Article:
You probably have an opinion about whether “La La Land” or “Hidden Figures” should take home the Oscar for best picture and whether Emma Stone or Meryl Streep should win best actress. Gary Moss has an opinion, too, but his actually matters. Moss, a retired DeKalb County filmmaker and a 1989 Oscar contender, is among the 6,000 members of the Academy of Motion Picture Arts and Sciences who gets to vote on the nominees. Moss didn’t disclose the winners, to be revealed at the awards ceremony today because he doesn’t know them. “I find out the same time as everyone else,” Moss says.
Q: Why do you get to vote?
A: I was nominated for an Academy Award for my short film, “Gullah Tales” and typically, if you are nominated and have a body of work, the Academy offers you membership and access to the secret handshake.
Q: Was your film about the Gullah people?
A: Exactly. The Gullah are on the South Carolina and Georgia coast and have probably had more African retention, in both language and culture, than any other group in America.
Q: How long have you been voting and can you vote for every category?
A: Since 1990. Once the nominations are made, every member can vote in every category. If I don’t feel that I can evaluate a category fairly, like best sound editing, I don’t vote.
Q: Can you say how you voted?
A: One of the rules is that we never disclose how we vote. I suppose we could say retrospectively how we voted.
Q: Do you watch all of the movies up for awards?
A: I don’t watch every film in every category but I watch all the best picture nominees. And I make sure to watch those in which the best actor and actress appear and those up for the best writing in both adaptation and original screenplay. And best director.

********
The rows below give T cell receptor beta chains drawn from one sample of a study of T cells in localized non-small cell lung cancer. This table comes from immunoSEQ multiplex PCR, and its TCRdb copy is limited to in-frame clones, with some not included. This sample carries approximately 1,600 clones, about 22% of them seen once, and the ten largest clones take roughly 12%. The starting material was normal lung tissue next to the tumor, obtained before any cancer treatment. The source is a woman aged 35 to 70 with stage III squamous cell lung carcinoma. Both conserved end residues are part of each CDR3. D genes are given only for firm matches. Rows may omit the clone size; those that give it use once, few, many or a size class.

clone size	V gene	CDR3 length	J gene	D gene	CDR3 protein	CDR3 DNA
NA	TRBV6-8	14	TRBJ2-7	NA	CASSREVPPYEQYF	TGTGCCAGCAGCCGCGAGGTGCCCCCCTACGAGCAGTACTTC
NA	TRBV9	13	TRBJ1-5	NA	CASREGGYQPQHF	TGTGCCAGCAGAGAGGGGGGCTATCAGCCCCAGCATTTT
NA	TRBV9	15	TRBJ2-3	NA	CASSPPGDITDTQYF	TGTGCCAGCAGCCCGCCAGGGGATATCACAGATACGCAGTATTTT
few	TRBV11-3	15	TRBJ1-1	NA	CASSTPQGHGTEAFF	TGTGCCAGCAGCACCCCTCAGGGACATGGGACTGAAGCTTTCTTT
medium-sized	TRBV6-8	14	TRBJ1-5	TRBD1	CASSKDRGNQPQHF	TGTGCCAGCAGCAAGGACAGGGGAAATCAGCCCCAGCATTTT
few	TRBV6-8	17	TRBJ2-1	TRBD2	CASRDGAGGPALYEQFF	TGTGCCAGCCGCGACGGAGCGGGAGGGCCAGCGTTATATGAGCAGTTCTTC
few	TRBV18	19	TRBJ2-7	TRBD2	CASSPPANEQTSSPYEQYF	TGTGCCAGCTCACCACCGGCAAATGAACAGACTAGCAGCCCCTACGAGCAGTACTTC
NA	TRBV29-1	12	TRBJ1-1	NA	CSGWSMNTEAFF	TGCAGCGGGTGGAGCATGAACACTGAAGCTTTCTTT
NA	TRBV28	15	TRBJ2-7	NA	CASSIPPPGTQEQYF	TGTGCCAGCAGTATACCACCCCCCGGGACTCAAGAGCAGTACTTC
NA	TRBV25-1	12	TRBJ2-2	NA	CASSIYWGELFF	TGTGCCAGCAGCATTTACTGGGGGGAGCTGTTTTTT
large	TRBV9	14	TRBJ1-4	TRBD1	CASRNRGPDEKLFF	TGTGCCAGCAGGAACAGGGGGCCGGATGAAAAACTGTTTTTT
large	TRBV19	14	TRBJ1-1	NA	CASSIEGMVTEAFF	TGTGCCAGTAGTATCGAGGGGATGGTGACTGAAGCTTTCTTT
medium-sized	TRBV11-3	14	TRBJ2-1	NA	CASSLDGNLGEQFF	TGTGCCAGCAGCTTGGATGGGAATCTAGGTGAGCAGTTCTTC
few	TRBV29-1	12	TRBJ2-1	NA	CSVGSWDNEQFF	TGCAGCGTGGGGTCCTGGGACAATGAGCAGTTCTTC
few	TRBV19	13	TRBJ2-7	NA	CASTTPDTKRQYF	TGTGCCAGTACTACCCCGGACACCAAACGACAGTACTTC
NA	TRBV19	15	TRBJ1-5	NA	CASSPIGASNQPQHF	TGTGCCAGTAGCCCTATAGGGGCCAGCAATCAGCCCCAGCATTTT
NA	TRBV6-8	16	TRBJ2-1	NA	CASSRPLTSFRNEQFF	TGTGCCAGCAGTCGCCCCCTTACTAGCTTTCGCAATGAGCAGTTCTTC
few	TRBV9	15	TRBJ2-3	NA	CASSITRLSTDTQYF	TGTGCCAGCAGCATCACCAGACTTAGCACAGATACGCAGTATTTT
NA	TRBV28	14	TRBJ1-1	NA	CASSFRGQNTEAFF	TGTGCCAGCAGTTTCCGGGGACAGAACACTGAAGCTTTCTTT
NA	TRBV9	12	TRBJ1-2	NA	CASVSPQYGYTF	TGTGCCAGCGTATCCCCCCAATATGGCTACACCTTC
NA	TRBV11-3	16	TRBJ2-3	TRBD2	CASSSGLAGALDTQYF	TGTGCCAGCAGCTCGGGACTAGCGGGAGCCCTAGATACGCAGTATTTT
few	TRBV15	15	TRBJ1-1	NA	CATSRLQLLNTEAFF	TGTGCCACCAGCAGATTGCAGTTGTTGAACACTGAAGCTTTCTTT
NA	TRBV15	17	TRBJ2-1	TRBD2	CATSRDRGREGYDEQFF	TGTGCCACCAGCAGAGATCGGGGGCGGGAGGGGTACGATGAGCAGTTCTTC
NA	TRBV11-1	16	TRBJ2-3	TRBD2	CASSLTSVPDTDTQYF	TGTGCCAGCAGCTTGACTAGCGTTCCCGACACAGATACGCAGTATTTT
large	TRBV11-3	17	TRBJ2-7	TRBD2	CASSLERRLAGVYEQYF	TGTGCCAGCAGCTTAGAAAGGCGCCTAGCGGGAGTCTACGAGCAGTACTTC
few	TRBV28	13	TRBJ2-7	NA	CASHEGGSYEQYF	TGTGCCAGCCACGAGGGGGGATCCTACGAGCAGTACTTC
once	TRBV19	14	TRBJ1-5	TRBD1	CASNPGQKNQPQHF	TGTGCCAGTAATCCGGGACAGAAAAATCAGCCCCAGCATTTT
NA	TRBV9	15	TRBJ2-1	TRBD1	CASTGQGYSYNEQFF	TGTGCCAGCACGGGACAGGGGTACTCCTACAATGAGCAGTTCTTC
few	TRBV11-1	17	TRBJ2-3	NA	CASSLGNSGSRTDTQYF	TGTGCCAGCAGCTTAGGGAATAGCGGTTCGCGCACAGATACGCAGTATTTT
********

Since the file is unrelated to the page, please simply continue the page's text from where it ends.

Q: Was there ever a winner announced and you said, “Really?”
A: I’ll confess one, “Django Unchained,” which won best screenplay. I am a student of history and have read widely and deeply on the subject of African-American history. I was offended by that movie.
Q: Who do you think will take this year’s best picture?
A: With 14 nominations, you have to think “La La Land.” It is about actors and actors are interested in actors and make up the largest branch of the Academy. Take “Birdman” and “The Artist,” which won best picture. “La La Land” is also so well made. The rap on it is that it is trivial and there is a lot of debate in this country about what is true and important. Filmmakers are perhaps taking a second and third look at films that reflect the true history of America. I think “Hidden Figures” rises to the top on that.
Q: What about best actor and actress?
A: I don’t know. Ryan Gosling is going to get votes for the wonderful work he did looking like he can play the piano. The singing, the dancing, the piano playing are things people appreciate. Casey Affleck carries “Manchester by the Sea.” Andrew Garfield in “Hacksaw Ridge” is a fresh face and sometimes, fresh faces win out.
In one scene in “La La Land,” Emma Stone is doing an audition and goes from joyous, happy, buoyant to literally crying and hiding her tears. It is all done in real time, no cuts, with all these distractions going on behind her. It is just a fantastic piece of acting. But never bet against Meryl Streep.
Q: Are there too many political statements at the Oscars?
A: Filmmakers are artists and many artists feel that politics is inseparable from culture. When an artist gets their 45 seconds of fame before the music plays and the mic is cut off, if that’s how they want to use it, I respect that.
Q: Do you get a lot of swag from studios trying to influence your vote?
A: Some years ago, there was quite a bit so the Academy said, “No swag.” Every year, I get 75 or 100 of the best films plus all those nominated for documentary, short subject, short documentary, animation and foreign language. Voting is an honor and it is fun.
Q: Will you be watching the Oscars?
A: I can’t stay up that late anymore. I tape it and watch the highlights the next day.
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